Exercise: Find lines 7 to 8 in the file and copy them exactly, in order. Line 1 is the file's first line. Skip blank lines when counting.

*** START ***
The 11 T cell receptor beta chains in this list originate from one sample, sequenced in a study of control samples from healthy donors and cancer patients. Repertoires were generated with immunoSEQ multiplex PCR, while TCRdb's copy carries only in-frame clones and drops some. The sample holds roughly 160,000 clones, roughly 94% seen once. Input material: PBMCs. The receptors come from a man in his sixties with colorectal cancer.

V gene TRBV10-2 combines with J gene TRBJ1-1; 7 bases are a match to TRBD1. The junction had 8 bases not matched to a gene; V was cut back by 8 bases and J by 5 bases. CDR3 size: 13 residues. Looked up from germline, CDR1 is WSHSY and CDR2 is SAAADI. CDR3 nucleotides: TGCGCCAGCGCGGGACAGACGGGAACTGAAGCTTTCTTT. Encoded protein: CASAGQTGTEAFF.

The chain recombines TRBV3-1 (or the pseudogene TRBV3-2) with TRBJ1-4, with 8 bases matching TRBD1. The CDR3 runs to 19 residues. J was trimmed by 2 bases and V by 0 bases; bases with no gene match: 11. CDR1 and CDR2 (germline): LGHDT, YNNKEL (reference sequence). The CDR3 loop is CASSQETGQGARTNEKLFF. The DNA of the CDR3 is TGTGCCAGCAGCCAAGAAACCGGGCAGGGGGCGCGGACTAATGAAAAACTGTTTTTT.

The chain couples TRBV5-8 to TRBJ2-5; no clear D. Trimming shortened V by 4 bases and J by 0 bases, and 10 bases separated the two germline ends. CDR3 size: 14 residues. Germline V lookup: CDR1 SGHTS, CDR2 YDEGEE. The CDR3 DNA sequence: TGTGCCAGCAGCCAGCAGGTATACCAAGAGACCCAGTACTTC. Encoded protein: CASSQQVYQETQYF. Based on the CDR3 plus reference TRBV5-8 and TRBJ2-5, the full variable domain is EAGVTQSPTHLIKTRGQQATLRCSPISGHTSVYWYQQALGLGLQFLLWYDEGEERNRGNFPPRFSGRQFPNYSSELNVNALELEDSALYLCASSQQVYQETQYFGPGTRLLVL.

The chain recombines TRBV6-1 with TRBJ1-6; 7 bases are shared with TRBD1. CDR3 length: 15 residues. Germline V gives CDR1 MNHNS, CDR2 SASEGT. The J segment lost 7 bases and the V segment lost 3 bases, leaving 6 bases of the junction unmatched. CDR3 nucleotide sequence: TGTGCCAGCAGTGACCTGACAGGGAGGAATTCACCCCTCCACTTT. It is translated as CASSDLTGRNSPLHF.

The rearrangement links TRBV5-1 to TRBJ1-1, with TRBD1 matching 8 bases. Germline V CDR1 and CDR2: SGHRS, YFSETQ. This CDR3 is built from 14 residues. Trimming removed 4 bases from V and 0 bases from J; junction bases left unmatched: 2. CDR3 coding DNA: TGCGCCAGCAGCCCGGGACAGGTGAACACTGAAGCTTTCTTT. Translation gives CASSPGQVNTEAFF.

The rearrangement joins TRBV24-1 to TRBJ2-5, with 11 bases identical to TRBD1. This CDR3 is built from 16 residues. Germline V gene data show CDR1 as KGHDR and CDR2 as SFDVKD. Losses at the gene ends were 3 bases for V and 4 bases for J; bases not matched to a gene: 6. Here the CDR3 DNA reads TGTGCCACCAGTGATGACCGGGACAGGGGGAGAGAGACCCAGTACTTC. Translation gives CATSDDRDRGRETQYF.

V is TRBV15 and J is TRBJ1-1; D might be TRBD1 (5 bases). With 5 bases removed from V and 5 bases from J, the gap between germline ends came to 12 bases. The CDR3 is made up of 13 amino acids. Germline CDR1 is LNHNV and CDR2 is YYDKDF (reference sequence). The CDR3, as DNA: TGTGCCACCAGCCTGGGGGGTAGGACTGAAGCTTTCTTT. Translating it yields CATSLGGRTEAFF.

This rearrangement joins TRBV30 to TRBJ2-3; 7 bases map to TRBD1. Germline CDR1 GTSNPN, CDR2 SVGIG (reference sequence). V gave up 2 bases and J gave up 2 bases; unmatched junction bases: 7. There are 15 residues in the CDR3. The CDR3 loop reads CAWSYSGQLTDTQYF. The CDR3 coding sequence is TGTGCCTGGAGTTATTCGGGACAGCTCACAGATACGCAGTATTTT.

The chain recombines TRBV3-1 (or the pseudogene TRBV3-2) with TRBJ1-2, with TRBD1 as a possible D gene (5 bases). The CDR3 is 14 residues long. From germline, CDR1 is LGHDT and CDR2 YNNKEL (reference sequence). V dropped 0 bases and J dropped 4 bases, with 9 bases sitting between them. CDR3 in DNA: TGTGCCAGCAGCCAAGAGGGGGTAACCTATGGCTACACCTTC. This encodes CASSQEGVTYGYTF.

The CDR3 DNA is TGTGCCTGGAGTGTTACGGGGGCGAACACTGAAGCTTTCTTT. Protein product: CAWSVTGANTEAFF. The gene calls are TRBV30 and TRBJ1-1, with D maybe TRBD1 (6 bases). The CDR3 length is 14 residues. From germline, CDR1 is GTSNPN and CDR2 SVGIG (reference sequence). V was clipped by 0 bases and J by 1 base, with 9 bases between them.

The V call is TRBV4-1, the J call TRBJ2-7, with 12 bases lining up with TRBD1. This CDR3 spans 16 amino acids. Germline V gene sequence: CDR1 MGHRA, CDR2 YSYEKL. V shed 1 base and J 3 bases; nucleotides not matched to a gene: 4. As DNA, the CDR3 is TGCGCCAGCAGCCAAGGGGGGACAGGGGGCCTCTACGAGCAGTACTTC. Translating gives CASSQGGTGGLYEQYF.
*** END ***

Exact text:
The rearrangement joins TRBV24-1 to TRBJ2-5, with 11 bases identical to TRBD1. This CDR3 is built from 16 residues. Germline V gene data show CDR1 as KGHDR and CDR2 as SFDVKD. Losses at the gene ends were 3 bases for V and 4 bases for J; bases not matched to a gene: 6. Here the CDR3 DNA reads TGTGCCACCAGTGATGACCGGGACAGGGGGAGAGAGACCCAGTACTTC. Translation gives CATSDDRDRGRETQYF.

V is TRBV15 and J is TRBJ1-1; D might be TRBD1 (5 bases). With 5 bases removed from V and 5 bases from J, the gap between germline ends came to 12 bases. The CDR3 is made up of 13 amino acids. Germline CDR1 is LNHNV and CDR2 is YYDKDF (reference sequence). The CDR3, as DNA: TGTGCCACCAGCCTGGGGGGTAGGACTGAAGCTTTCTTT. Translating it yields CATSLGGRTEAFF.